These sure are strange times we are living in right now, huh?
Here in the UK we’ve been on a fairly loose “lockdown” for several weeks now.
I’ve been working from home for 8 weeks and the kids have been home for about 6 weeks. If this sounds like you then I applaud you, pat you on the back, salute you and any other thing we can do to acknowledge good work, greatness, survival etc. I kid you not – this is hard stuff.
In any given 24 hours I am typically being a dad, a husband and employee and a teacher, all within the confines of the walls of my house, it’s crazy.
In amongst all of this we are doing our best to keep our two boys education needs ticking over. The school they both go to has been great with daily updates on what to cover, weekly support calls and forums etc to keep in touch. However – I do hear from a wide variety of mums and dads that they fear they are not doing a good job of this. Stop. Now. The vast majority of us are not teachers. We are not trained to deliver education to small humans. We did not go to teacher training school and learn wizard-like techniques to control and educate kids.I”t is more than likely that you are in fact doing a GREAT job – all things considered.
Here’s my top 5 tips for home schooling and keeping sane during this Lockdown situation:
1: Try to keep a routine.
Routine for children is one of those foundational needs. Wake up. Breakfast. School. Home. Snack. Play/TV. Supper. Bed. It’s the same thing when they’re at school – it’s good for them to know what’s coming up when. A very high-level example of ours goes something like:
9am: exercise (Joe Wicks or Cosmic yoga)
1.30 – 2.30: Maths/Numbers
2.30-3pm: Wind down/Tidy up
None of this is written in stone and serves as just a guideline structure for our day. The times are fluid – once they’ve done the work they need to then generally we’re done with the block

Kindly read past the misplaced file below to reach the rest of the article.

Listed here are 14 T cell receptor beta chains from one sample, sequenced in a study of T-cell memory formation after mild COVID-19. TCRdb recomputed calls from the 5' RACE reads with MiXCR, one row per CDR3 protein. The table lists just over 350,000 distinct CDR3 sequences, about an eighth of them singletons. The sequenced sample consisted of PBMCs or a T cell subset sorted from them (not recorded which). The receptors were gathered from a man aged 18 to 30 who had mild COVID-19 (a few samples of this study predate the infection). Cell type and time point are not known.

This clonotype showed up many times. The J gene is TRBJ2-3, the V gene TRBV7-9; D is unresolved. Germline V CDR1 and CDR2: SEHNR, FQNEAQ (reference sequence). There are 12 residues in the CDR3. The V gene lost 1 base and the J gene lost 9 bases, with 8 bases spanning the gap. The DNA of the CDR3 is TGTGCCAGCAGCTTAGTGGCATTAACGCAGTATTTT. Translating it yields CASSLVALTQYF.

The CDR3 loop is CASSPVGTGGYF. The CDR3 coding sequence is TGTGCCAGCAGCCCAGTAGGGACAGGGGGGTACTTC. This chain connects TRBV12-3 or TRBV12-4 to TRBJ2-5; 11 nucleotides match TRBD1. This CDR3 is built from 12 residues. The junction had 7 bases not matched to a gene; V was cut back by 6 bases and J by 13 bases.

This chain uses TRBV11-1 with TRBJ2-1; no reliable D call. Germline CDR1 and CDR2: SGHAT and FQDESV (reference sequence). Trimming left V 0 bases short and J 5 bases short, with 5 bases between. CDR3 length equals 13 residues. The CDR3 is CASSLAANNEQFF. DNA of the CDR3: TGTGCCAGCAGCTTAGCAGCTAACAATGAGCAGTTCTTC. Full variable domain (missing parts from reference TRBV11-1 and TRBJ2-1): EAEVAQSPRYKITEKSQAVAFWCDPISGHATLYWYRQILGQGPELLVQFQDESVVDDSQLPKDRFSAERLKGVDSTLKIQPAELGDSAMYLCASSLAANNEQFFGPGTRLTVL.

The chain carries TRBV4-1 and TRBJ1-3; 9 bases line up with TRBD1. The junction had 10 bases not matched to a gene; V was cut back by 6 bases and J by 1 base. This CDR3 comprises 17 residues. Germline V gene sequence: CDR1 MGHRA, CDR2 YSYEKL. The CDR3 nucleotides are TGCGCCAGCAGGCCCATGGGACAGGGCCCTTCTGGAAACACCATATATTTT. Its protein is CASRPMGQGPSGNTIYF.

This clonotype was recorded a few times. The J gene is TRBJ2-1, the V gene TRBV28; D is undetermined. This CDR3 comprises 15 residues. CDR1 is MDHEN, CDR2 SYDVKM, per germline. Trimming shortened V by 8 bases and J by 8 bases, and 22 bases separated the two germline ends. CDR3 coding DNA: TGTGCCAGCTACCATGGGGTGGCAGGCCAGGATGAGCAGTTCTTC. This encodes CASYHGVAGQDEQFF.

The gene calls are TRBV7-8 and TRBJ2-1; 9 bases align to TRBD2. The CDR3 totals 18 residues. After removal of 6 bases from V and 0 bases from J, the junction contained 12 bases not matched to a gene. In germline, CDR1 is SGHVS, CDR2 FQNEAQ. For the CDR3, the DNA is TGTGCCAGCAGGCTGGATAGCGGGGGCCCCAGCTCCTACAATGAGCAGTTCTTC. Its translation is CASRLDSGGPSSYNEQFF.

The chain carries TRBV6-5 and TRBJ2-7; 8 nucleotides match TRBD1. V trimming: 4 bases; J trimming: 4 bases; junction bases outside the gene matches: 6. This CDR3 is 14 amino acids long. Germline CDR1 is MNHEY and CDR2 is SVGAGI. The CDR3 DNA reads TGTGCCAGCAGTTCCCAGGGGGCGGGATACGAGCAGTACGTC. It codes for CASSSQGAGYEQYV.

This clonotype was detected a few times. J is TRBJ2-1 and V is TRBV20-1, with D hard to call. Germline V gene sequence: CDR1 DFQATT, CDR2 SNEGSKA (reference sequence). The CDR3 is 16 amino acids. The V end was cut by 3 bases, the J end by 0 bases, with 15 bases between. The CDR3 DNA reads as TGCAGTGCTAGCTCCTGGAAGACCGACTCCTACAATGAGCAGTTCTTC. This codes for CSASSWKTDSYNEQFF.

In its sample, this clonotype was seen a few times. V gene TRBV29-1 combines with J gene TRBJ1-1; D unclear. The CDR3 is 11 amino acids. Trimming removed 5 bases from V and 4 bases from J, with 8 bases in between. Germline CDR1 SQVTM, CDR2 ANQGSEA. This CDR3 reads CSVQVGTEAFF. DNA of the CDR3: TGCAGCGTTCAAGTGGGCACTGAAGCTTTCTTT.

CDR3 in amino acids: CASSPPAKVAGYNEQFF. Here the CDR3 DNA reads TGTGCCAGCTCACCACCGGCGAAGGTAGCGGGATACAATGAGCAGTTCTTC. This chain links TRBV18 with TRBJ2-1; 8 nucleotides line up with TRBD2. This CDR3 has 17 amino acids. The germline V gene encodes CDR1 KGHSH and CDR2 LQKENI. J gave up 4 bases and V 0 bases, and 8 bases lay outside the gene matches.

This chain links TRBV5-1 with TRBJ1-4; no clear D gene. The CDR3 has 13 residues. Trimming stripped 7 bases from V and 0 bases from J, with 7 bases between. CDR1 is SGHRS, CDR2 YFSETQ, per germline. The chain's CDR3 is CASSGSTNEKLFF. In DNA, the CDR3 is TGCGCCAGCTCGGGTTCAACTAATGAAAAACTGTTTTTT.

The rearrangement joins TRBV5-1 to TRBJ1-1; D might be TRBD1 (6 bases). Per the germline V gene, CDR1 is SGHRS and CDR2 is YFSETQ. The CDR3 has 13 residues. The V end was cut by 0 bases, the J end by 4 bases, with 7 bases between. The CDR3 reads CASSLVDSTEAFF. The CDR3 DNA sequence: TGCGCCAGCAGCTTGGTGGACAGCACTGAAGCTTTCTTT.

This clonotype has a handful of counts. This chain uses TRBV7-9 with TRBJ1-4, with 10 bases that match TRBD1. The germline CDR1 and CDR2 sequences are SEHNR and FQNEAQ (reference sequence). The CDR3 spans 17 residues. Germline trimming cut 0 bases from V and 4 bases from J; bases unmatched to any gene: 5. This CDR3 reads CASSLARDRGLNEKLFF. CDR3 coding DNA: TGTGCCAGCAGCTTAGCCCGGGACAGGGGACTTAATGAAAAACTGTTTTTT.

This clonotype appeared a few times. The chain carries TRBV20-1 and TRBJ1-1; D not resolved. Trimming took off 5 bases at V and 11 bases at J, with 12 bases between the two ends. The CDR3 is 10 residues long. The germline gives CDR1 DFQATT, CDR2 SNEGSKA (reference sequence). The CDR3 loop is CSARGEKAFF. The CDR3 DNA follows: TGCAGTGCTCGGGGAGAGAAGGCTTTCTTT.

2: Don’t flog a dead horse.
The difference between your home school and the real thing is that you really don’t need to push your kids the way they might in school. They are going to have those days when they can’t quite muster the motivation – just like you will. If you can, just take it a bit easier on those days. Nobody’s judging.
3: Be Positive.
It’s entirely possible you will be horrified at the quality of your little one’s handwriting or artistic prowess. It might be tempting to tear a strip off them for not knuckling down, or for giggling with their siblings during lesson time. Look for opportunities to praise them. Praise them hard. Do your best to build them up however you can. I think that kids respond far better in these situations to positivity than to criticism. Give them praise for their efforts and good behaviour not just the outcomes and achievements – although these are important too when they occur.
4: Prioritise happiness.
Your child is probably feeling as weirded out by what’s going on as you are. Maybe they are feeling a little confused about things, sad about not being able to see friends and family. Help them be happy as much as you can. Make them feel safe. Make them feel happy to be home with you. Make them feel reassured and loved.
5: Be kind to yourself.
Just to be clear – OFSTED are not going to be coming round to inspect. You are doing great in whatever you are doing. Stop comparing yourself to teachers. Stop comparing yourself to other parents. You are doing what you can, when you can. As long as your children are happy, loved and safe you are doing a great job.
What tips do you have for home schooling during these times?